History of JCHALSF

Tiny Club Rallies For Hometown Hero
Written for the Foundation Kick Off in 1999

By: Chris Pugh

 

Old Timer's Day - ALS Foundation Kick Off
Right to Left - Tommy John, Mike Hershberger, Sal Bando, Jim Pagliaroni

It is a tiny Ruritan club with a big name and a bigger heart.

He is a hometown hero facing the toughest opponent of his life.

He turned to them in his need and they never turned away.  The Bear Swamp-Beech Springs (NC) club is only 14 members strong, but the fund-raising effort they started reverberated, literally, from New York to California and beyond.

To them he has always been just Jimmy-though the rest of the world knows him by the name that in the 1960s had a woodsy, Southern appeal on the pitcher’s mound-Catfish.

Jim Hunter of Hertford, N.C. became “Catfish” when professional baseball owner Charlie Finley thought he needed a flashy handle.  The people back home in Hertford knew a name wouldn’t change Jim.  And it never did.

Today, Hunter is back in Herford, retired from baseball, raising his family and running his farm producing cotton and peanuts, corn and beans.  And, as if a record breaking career in major league baseball wasn’t enough, Jim Hunter is facing another challenge, one more profound than any before it.  He is fighting a disease best known for one of its early victims, also a baseball hero.  He has “Lou Gehrig’s Disease,” more accurately known as ALS (amyotrophic lateral sclerosis).

The disease has robbed Hunter of the use of his arms-arms that put him in the Baseball Hall of Fame.  But Hunter is far from giving up.  Indeed, his fight against ALS was what his appeal to the Bear Swamp-Beech Spring Ruritans was all about. He asked them to help him raise money to start a Jim “Catfish” Hunter ALS Foundation for research-for a cure for the disease that has him down but not out.  And the club  responded without hesitation.

On May 8 the club, with the assistance of hundreds of volunteers and the help of 25 other Ruritan clubs in the Albemarle District kicked off the Hunter Foundation with an effort that brought in an incredible $78,000.  And that was just the first day.  Money continues to pour in from around the country as news of the foundation spreads.  The day began with a Prayer Breakfast featuring Oakland A’s catcher Jim Pagliaronia, who caught Hunter’s perfect game in 1968 against the Minnesota Twins.

 

The kick off event centered around the sale of 5,500 chicken dinners. The chicken halves were cooked by Ruritans from all over eastern North Carolina on 48 huge grills starting at 3 a.m.  Tickets for the dinners were sold well in advance and as lunchtime approached a steady stream of cars, trucks, and vans rolled through the impromptu drive through pick-up lane set up Perquimans County High School-Hunter’s alma mater.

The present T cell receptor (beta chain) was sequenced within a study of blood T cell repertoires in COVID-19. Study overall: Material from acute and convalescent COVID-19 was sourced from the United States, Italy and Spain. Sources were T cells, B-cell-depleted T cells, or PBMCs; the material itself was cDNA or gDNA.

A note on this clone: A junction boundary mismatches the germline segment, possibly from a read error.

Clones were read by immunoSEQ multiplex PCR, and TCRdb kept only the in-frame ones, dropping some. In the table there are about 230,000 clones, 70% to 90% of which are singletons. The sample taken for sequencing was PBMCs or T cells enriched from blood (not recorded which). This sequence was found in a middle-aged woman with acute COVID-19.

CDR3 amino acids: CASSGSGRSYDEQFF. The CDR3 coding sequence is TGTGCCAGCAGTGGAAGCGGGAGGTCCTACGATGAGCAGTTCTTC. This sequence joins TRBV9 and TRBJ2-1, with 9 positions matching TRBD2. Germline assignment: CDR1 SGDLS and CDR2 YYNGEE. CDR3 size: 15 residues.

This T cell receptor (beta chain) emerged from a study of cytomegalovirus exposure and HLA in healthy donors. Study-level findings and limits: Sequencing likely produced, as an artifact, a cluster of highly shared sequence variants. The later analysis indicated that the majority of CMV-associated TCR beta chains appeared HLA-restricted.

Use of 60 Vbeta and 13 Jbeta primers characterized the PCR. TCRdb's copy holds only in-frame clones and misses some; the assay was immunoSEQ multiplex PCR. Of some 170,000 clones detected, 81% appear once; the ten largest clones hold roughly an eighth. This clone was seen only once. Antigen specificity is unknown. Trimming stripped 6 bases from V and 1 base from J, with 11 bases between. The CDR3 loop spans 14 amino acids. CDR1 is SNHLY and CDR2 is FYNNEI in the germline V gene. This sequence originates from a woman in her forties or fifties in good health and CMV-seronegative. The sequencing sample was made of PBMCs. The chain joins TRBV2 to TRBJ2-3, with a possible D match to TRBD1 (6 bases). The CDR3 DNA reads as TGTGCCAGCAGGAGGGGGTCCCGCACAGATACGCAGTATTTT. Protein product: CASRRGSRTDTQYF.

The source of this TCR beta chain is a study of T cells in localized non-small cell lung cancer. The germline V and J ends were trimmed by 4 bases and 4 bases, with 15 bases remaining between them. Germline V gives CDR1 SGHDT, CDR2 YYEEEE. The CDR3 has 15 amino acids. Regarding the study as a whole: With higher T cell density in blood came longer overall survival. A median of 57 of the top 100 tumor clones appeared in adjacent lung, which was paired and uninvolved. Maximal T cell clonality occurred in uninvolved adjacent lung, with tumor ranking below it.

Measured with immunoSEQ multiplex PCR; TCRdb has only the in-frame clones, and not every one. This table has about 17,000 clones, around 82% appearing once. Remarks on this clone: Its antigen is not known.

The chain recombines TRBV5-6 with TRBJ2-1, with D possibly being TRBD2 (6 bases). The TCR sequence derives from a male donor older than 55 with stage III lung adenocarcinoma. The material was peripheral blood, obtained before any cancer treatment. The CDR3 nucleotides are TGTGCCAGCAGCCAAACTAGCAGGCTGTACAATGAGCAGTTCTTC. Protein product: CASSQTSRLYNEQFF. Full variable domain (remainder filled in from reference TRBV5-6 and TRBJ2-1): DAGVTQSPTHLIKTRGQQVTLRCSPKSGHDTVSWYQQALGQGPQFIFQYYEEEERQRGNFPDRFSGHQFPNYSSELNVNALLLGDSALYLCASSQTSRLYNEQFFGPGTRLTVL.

Others chose to park their cars and join the festivities on the baseball diamond behind the school, including a homerun derby, shirt and cap sales, and a silent auction featuring everything from Dolly Parton’s boots to a baseball signed by Hunter himself.

Hunter was on hand for an autograph session in the afternoon as were other baseball legends who had come to pay tribute to him: Sal Bando, Alvin Dark, Ron Davis, Mike Hershburger, Jim Spencer, Gaylord Perry, Tommy John, and Pagliaronia.

Those same legends joined Hunter on the field for a ceremony before an annual Old Timer’s game.
As the bright sun sank lower in the western sky, the stands were packed tightly with fans waiting to pay tribute to their friend and neighbor.

Bear Swamp-Beech Spring’s President Ed Nixon hosted and the ceremony and introduced Rick Poff, 1999 Ruritan National President, who was the first of many that evening to call Hunter a “hero.” Poff also congratulated Hunter for the example he sets for America’s youth-an example needed more than ever in troubled times.

Before the ceremony was over, Bear Swamp-Beech Spring Treasurer Tommy Harrell came to the microphone to announce that his phone had been ringing off the hook with pledges from the East and West Coasts as the formation of the Hunter Foundation was announced at ball games in Oakland and at Yankee Stadium.

It was a great day and a great story, a story with all the elements of a classic.  There was a hero in distress.  There was a villainous disease.  A tiny but determined band of workers rose up to aid the hero.  The story included victory-thousands of dollars raised to fight the dreaded disease.

And when the medical research funded by the foundation finds a cure for ALS, the story will finally have a happy ending.

The National Amyotrophic Lateral Sclerosis (ALS) Registry — www.cdc.gov/als — (800) 232-4637